Answering the first two questions was complex. I tried to tell him that no one really knows. Spirit and Soul are questions of faith, and there are religions which tells these things slightly differently. Some might think Spirit or Soul (or both) "living" in our hearts, some in brains, some in our thoughts only.

"But if you can have a sense of Yourself being inside You, you can say it's ME, right here right now, then you can have some kind of idea of Soul or Spirit, being it from God, gods, Cosmic Force, Universal Awareness or whatever." Saying that seemed to satisfy this young man's studious mind enough. So, back to bed, hug to daddy, and Good Night.

Daddy JJ sat afterwards in the kitchen having a couple of beers and thinking the difference of science and religion, and that kids are not stupid. No, they are full of soul and spirit.

That son's own little princess is now six months old and he can't wait to have to answer for insatiably curious questions ;-)


That little princess is now eight months old and seems to be very curious, of which I'm very glad and proud.

Ms. B. Have
Posted: Wednesday, April 18, 2012 7:40:33 PM
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Everything we lose in life, isoisä, will be returned to us by a child, if we let them.

GeorgeV
Posted: Thursday, April 19, 2012 10:49:53 AM
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I've never imagined I would post in this category, but the key words - sound waves and energy - cought my eyes in the article:
http://ca.news.yahoo.com/revolutionary-jet-engine-no-moving-parts-040959857.html
RubyMoon
Posted: Thursday, April 19, 2012 10:58:33 AM
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Good article, George.

Here's the misleading and therefore confusing sentence:

The Avro engine converts sound waves into energy.
Jean_extraterre
Posted: Thursday, April 19, 2012 2:26:27 PM
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Although there is no "strict" definition of matter in physics, one may consider a system as matter if it contains particles with nonvanishing rest mass; there is no unique convention whether there must be more than one particle or whether one already may regard, e.g., a single electron as matter. If one takes the electron as a point particle and requires that matter should also occupy some volume in space, then a single electron falls outside the definition of matter. Rest mass is the mass of the particle in the inertial system where it is at rest. Photons, the quanta of the electromagnetic field, always move with the speed of light in any inertial system, there is no Lorentz transformation that can bring them to rest; their rest mass is zero. So they (and thus electromagnetic waves or radiation) aren't matter according to the definition above.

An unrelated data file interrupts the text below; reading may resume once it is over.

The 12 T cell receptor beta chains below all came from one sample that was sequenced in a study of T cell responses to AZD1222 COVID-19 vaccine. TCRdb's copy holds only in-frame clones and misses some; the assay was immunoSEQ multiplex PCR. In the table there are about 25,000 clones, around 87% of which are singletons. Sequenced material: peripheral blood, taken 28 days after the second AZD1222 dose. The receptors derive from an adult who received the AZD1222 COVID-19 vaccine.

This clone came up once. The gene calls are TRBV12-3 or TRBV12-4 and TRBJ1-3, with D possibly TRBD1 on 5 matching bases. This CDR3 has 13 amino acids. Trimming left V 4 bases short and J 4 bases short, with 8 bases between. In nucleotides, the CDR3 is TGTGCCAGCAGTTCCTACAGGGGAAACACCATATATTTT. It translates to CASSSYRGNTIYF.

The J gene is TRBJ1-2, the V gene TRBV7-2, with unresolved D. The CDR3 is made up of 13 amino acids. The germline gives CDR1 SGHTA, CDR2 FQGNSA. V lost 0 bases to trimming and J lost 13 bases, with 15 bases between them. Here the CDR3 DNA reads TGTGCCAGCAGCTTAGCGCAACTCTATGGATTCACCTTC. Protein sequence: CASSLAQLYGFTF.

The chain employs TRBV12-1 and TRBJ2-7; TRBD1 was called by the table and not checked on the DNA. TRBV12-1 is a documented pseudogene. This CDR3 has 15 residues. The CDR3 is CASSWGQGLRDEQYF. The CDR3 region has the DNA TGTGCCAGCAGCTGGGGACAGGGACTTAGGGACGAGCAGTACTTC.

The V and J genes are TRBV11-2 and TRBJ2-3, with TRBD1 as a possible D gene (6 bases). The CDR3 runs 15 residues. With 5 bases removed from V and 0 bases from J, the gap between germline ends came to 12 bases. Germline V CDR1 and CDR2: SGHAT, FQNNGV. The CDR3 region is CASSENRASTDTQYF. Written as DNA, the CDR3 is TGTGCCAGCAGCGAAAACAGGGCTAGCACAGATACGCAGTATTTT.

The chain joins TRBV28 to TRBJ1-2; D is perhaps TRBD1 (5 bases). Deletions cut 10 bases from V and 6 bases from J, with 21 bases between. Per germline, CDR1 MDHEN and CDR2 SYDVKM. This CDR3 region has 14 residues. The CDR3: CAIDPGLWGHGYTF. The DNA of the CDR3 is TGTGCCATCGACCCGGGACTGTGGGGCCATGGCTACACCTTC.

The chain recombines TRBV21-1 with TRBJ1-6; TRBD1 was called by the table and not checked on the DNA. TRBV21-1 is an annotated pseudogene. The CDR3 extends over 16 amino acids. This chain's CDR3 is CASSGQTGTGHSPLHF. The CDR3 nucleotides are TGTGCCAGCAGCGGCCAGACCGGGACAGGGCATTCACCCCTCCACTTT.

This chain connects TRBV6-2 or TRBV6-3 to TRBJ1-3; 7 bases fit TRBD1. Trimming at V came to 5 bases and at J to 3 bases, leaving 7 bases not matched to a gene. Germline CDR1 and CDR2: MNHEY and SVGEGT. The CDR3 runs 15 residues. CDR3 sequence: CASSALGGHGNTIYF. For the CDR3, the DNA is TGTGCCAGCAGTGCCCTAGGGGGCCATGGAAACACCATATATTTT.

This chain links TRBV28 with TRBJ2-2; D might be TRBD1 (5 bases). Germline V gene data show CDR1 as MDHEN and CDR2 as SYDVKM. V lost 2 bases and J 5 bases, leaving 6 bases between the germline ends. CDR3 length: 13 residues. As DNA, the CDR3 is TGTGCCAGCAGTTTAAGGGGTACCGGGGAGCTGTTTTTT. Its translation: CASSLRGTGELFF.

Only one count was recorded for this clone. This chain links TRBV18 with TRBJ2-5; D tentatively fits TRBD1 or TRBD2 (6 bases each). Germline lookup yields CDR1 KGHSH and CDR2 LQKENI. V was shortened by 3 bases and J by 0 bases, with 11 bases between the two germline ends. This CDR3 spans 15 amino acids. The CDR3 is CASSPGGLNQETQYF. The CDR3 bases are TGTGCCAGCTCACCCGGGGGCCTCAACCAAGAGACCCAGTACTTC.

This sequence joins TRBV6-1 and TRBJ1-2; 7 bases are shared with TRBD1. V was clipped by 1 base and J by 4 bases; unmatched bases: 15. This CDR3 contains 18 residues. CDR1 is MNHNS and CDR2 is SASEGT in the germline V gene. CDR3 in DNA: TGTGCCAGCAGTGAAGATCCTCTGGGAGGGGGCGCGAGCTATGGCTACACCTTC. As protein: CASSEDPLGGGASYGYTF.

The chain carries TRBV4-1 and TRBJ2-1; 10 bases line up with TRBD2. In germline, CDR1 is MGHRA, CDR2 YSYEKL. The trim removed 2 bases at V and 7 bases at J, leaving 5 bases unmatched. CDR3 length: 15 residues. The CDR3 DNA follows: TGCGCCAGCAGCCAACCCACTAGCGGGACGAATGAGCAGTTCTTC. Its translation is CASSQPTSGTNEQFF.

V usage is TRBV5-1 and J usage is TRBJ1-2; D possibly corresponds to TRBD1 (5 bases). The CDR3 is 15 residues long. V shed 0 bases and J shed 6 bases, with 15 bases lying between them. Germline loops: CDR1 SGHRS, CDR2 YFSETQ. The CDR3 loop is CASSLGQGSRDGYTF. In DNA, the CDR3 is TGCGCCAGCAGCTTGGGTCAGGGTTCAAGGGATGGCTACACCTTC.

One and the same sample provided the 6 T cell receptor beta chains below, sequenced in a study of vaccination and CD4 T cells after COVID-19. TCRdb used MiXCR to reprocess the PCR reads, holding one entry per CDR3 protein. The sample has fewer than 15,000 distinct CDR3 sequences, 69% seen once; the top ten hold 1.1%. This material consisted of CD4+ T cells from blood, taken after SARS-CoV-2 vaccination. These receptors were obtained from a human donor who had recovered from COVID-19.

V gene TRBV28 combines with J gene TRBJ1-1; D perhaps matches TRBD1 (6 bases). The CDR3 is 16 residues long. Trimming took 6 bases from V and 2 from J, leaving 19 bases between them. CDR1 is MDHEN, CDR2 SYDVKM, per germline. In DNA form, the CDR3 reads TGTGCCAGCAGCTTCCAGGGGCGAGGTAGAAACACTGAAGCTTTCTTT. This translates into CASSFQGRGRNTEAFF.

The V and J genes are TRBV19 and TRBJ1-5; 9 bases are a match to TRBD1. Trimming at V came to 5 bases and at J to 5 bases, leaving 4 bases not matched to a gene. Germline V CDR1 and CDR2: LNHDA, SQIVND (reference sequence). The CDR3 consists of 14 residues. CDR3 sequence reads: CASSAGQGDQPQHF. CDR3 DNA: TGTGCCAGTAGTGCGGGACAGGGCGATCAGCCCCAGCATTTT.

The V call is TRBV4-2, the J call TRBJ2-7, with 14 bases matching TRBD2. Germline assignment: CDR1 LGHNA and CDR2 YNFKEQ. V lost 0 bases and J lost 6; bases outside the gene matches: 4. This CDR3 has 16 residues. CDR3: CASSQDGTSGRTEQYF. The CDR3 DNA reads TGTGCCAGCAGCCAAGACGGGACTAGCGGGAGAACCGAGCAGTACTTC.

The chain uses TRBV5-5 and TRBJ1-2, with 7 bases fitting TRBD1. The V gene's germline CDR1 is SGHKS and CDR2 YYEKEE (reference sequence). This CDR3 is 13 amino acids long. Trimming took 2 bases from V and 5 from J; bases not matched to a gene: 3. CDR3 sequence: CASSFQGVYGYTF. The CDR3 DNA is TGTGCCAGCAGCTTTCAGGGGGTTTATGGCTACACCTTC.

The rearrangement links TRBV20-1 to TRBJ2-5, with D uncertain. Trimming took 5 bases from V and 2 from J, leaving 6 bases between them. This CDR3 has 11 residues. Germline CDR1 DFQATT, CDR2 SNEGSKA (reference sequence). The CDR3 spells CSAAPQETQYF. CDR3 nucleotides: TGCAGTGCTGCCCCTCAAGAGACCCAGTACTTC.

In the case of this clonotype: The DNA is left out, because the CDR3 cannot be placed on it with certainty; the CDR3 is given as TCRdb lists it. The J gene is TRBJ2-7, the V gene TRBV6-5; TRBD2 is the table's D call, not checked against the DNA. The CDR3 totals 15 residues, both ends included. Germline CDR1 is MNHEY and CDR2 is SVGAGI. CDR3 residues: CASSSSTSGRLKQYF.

Time is as real as space is. According to special and general relativity, they cannot be separated, but must be considered together as space-time. This space-time is not independent of its content; the Einstein field equations (basic to general relativity) relate the structure of space-time with the so-called energy-momentum tensor. The latter not only comprises the matter density, but also the density of energy as well as its flux. One may think about a generalization of the notion of matter by speaking of matter as soon as the energy-momentum tensor doesn't vanish (which would imply that then also photons may be regarded as matter), but probably this will more confuse than enlighten the discussion.
RubyMoon
Posted: Thursday, April 19, 2012 2:52:08 PM
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Jean - Thanks for the space-time explanation. I was going to mention it yesterday... but I don't have enough physics-knowledge to offer a clear insight.

I think thar's initial post(s) in this thread, combined with your contribution, answers the OP's question - and then some !*

My statement re the Avro engine: to me it should read The Avro engine converts sound wave energy into...
http://galileo.phys.virginia.edu/classes/152.mf1i.spring02/SoundWaves.htm

Also wanted to add that "matter" (other than the solid-liquid-gas variety) is sometimes referred to as Energetic Matter (light waves, etc.).

*All posts in the thread are great; I really enjoyed this.
leonAzul
Posted: Friday, April 20, 2012 12:15:30 PM

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Jeech wrote:
Gas
Solid
and Liquid
are forms of matter that we were told in the school. My child asks me where to put waves (like magenatic waves, Infrared waves, radio waves etc.) and put me in trouble. Are they of some other category and are no matter? Help please.


One of my favorite explanations of the difference between energy and matter comes from an acquaintance of mine who teaches physics at the undergraduate level:

"Energy is matter, but a lot faster."
FounDit
Posted: Friday, April 20, 2012 4:47:37 PM